Bid to mislead court invites jail term, says AG BS Prasad

The AG also contended that filing of fabricated court orders constituted criminal contempt and argued that imprisonment should be considered.
Image for representational purpose only.
Image for representational purpose only.

HYDERABAD: The Telangana High Court witnessed intense arguments on Friday as Advocate General BS Prasad presented a compelling case on behalf of the state government and the Hyderabad Metropolitan Development Authority (HMDA) during the hearing of two separate petitions asserting ownership over 50 acres of land at Shamshabad.

The court was hearing arguments on two petitions filed by Mohammed Yahiya Qureshi of Falaknuma and Mohammed Moinuddin of Vattepally in Hyderabad’s Old City, claiming that their ancestors had purchased land parcels from Paigah owners.

The matter, now coupled with a contempt case, revolves around a plot allegedly encroached upon by the petitioners through the use of false and fabricated court orders.

During the proceedings before the bench of Chief Justice Alok Aradhe and Justice NV Shravan Kumar, the AG asserted that the petitioners had relied on a fictitious court order to secure an interim directive to encroach the contested land. The AG insisted that such actions amounted to fraud in the court.

Earlier, the petitioners had contested any interference by the HMDA and the police. Given that the land parcels trace their origins back to the Nizam properties dispute, known as the CS-7 batch of cases, the petitions were consolidated with that batch and brought before the Chief Justice bench which oversees the CS-7 series of cases. What raised eyebrows is that the two petitioners presented two purported high court orders from 1997, which supposedly prohibited HMDA from interfering in their properties.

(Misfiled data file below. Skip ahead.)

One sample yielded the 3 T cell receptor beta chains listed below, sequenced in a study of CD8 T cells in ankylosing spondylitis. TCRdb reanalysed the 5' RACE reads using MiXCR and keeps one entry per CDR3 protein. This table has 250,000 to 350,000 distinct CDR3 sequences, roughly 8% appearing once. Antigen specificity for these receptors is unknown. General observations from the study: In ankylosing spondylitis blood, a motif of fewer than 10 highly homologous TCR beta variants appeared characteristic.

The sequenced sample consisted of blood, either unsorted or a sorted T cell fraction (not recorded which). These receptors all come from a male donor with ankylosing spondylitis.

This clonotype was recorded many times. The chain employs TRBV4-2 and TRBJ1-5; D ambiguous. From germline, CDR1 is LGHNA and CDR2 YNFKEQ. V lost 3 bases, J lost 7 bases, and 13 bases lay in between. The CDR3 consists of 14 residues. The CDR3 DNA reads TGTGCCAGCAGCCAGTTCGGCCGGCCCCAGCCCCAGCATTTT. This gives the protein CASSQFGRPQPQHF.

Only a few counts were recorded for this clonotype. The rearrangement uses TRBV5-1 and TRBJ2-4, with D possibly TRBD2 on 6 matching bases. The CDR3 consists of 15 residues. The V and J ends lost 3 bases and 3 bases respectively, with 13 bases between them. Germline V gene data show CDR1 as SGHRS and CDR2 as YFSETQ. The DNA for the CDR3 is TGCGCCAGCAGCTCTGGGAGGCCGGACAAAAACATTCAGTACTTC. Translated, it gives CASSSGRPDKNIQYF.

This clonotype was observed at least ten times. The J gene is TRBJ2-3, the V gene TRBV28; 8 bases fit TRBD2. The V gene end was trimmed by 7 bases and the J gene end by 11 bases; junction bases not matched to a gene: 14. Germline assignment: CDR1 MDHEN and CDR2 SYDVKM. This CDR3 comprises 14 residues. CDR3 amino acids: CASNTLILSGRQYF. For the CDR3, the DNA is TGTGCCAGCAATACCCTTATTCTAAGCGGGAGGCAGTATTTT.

On Friday, the AG underscored the seriousness of the matter by drawing parallels with a Supreme Court order in a similar case, where the Registry was directed to initiate criminal proceedings against those responsible for fabricating documents. He urged the court to instruct the Registry to file a criminal complaint regarding the fabrication and submission of the bogus court orders and pressing of charges under relevant Sections of the IPC for cheating, criminal conspiracy, and placing false evidence before the court.

The AG also contended that filing of fabricated court orders constituted criminal contempt and argued that imprisonment should be considered. After BS Prasad concluded his arguments, the bench adjourned the matter to November 14.

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